The real deal, plain and simple
It never occurred to me that this quiet cowboy would ever develop the charisma that it takes to win a statewide election, but he's defied my misgivings and preconceptions and now looks to be on the verge of being our next governor. I sure hope he makes it. His opponent, retiring Republican Congresswoman Kristi Noem, is a plastic product of South Dakota's GOP establishment, utterly predictable in her recitation of her party's persistent themes. In its endorsement of Sutton, the Rapid City Journal defined Noem's pitch as "stay the course . . . don't raise taxes, limit federal intrusion, and hold the reins on spending." In other words, standard Republican boilerplate, which even the RCJ notes "we've heard before." That staying-the-course approach hasn't done much for South Dakota, as our state's economy has stagnated during this decade, underperforming the rest of the country by a mile.
We need to change course, not stay on the same-o same-o. I don't think Noem can do that, mired as she is in GOP orthodoxy. Sutton can. He's not married to an entrenched political establishment that prospers while South Dakota stagnates. "Culture war"-oriented Republicans can generally feel comfortable voting for Sutton, whose well-known positions against abortion and for gun rights make him more South Dakotan than Democrat. And business/economy-minded types can feel reasonably confident that Sutton, the investment advisor, along with running mate Michelle Lavallee, the Northwestern University MBA who has brought her education back to her home state, know plenty about economics and finance. These two understand something about growth and will put their money-oriented expertise to work for South Dakota's languishing economy.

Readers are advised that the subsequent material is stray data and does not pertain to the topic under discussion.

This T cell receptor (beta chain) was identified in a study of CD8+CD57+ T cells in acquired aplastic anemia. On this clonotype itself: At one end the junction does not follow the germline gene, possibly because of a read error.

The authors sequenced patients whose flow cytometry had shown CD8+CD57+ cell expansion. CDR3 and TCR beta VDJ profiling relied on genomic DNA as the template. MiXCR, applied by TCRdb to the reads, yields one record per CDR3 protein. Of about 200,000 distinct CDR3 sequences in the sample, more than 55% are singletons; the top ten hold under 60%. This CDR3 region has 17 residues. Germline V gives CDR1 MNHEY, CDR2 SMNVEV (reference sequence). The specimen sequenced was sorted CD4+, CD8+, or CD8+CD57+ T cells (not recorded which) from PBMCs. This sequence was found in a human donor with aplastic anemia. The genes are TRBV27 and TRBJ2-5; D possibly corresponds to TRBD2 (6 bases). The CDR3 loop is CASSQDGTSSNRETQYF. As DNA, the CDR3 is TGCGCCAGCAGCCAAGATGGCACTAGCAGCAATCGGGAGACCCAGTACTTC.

South Dakota can use a breath of fresh political air. Billie Sutton will usher it in. Join me in making him our next governor.